some of us are brave
Social media can be a wasteland. It can also be a wonderland. I have met many brilliant people online, particularly Twitter, who have become colleagues and collaborators. That is how I met Robert Reece. He is a sociologist, PhD student at Duke University, and writer in his own right.
I could not figure out how to have a fruitful conversation about the hashtag hubbub so I mostly stayed silent. Robert and I both watched the debate about hashtags, social movements and media that recently hit the big time on The Colbert Report and dozens of publications. We had questions and thoughts. We hashed (apologies) a few of them out and what follows is some of what emerged from our conversation. This is the first time I have ever shared a collaborative piece on my blog. That should speak to the scope of the project (of which this is a small piece) and what I learned from our conversations. Not that you needed any more ink spilled on hashtags but here’s our two cents.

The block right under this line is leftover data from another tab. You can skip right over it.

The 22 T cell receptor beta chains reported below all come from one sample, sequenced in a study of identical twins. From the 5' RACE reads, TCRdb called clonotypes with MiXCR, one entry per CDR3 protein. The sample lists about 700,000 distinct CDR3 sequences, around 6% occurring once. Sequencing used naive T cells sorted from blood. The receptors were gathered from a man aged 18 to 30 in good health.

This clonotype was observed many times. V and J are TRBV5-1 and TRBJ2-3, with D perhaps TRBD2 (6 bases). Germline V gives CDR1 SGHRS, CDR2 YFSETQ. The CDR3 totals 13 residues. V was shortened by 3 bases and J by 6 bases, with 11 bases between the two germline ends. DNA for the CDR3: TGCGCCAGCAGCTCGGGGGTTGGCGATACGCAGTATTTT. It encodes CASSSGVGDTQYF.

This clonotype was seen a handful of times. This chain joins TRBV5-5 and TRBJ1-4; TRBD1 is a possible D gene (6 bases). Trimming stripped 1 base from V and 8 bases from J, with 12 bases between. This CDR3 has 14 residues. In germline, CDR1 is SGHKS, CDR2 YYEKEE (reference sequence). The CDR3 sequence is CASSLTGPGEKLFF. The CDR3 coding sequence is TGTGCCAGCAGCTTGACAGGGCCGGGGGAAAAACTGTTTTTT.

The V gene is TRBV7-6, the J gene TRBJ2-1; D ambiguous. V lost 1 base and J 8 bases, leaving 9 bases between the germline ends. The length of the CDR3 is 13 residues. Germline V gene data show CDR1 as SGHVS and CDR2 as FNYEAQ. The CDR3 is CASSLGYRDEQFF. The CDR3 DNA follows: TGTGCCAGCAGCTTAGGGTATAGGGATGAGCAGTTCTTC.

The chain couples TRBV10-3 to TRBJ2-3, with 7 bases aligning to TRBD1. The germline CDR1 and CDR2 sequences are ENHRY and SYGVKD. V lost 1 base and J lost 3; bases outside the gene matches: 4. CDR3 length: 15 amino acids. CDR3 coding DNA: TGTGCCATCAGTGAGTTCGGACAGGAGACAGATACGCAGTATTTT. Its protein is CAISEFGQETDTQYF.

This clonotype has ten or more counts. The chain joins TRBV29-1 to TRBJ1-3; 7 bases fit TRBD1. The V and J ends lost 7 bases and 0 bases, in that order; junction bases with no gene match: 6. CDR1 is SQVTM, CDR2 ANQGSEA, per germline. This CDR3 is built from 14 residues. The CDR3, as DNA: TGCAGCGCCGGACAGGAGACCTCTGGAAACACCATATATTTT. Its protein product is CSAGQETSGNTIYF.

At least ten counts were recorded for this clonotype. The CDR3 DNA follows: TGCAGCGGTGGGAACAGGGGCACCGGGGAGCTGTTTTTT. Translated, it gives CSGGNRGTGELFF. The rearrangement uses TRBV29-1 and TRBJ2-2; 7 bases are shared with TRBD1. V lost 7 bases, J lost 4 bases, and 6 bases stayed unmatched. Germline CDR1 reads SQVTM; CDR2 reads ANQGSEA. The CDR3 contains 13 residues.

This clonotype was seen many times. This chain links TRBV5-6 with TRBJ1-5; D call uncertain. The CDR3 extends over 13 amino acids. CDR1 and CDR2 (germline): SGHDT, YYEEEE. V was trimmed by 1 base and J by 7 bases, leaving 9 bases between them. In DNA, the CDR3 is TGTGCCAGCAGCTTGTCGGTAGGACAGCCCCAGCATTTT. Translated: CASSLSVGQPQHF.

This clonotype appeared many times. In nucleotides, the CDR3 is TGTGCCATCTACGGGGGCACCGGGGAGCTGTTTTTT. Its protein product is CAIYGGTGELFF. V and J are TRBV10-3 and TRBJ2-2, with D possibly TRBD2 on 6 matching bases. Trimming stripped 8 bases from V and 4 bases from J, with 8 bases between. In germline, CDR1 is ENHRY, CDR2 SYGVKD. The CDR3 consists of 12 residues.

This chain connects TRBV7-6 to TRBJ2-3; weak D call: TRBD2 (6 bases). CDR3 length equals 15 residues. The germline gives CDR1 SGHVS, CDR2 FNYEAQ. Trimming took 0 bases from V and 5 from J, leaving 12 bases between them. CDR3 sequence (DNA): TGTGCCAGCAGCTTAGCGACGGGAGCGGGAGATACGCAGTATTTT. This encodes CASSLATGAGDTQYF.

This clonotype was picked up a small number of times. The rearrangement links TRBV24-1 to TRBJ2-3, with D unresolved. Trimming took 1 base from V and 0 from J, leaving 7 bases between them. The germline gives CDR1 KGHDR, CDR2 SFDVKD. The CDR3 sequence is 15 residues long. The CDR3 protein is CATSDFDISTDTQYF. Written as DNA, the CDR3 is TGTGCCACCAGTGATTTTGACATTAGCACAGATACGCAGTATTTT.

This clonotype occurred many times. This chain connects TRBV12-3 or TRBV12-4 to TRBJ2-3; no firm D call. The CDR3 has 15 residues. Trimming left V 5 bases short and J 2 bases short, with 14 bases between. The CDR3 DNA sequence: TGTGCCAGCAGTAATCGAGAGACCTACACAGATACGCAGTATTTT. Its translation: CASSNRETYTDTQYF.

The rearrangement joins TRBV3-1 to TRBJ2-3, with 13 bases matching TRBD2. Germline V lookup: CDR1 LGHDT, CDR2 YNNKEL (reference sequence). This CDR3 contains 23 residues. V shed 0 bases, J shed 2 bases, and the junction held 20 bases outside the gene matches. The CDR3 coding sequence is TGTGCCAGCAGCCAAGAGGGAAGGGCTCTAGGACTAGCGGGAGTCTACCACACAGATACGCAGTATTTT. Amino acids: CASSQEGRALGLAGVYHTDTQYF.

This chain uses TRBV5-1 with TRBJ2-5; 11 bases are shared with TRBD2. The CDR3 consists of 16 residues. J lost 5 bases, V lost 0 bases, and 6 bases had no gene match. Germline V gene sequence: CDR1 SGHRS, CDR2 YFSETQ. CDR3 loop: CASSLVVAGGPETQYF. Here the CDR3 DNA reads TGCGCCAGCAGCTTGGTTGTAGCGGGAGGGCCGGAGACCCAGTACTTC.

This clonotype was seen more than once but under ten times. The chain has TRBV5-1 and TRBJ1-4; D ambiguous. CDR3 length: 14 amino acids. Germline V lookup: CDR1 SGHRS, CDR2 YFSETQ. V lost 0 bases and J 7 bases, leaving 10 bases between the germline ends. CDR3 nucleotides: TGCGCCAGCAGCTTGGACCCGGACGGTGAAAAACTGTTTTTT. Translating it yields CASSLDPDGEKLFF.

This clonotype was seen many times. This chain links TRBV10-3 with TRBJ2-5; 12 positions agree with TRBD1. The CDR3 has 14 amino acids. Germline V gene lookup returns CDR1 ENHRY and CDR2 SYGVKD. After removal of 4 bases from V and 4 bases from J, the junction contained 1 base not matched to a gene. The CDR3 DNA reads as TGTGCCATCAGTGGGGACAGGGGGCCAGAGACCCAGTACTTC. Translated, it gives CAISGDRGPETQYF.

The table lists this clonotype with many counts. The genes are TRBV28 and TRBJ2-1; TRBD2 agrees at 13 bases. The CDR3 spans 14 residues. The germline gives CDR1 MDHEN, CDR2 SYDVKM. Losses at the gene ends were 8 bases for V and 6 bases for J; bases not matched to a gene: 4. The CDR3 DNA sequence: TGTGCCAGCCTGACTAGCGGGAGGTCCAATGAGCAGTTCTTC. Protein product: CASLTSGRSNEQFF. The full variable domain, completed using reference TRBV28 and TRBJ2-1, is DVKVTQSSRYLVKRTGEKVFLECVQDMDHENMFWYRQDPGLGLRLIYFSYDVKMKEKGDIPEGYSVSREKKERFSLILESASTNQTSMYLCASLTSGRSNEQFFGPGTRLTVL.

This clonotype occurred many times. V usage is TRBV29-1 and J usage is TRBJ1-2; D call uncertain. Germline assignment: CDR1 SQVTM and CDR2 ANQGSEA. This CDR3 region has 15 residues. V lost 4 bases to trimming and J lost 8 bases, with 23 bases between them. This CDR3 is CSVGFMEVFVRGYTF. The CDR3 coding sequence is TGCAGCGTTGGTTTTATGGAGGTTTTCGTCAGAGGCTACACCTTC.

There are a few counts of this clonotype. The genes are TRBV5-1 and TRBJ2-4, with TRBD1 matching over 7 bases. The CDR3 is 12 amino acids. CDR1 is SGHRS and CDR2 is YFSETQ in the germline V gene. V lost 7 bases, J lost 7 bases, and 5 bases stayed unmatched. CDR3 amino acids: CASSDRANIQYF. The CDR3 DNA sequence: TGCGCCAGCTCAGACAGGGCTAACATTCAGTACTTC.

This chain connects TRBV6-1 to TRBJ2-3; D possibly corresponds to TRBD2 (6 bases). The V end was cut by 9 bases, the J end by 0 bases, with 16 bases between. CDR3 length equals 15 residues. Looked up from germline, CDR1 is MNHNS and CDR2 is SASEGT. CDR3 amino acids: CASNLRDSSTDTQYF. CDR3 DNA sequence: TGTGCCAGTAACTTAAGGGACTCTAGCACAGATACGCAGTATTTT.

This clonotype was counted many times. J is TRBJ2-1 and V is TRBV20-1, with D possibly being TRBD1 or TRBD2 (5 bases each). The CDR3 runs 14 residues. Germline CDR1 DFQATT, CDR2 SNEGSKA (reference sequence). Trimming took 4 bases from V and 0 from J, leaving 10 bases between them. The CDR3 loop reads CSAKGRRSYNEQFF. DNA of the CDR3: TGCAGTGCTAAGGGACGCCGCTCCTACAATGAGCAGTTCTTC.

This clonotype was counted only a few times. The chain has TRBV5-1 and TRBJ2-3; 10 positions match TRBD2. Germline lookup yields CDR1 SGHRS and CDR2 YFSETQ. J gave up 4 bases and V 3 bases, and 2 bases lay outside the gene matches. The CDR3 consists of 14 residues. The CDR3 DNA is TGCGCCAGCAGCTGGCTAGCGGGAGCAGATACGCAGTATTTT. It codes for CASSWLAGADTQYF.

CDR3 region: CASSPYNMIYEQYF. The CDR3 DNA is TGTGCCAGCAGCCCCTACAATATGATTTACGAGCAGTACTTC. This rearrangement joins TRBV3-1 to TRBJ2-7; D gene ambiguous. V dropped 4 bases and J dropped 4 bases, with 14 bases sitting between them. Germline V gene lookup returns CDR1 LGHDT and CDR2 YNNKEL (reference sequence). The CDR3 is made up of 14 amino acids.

Almost fifteen years into the 21st century and crisis has become the new normal. Beginning with September 11th, the train of hits to security and collective psyche just kept coming. From terrorism to dying bees, it is difficult to know which battle to fight. It should be an auspicious time for social movements and activism. Surely, the Dreamers reminded us of civil rights movements but Occupy and Anonymous came closest to being activist epochs. Occupy added a millennial edge to the 1970s peaceniks and Anonymous cast a shadow of anarchy just beyond the nation’s front door. But, in many ways these movements didn’t feel populist. Occupy had an air of middle class whiteness that did not resonate with an American culture that is as brown as it has ever been. And becoming Anonymous takes digital acumen and deep relational ties that few have the time or know-how to cultivate. These were professional movements. They required capital — social and economic — that narrowed their resonance among the growing, discontented middle.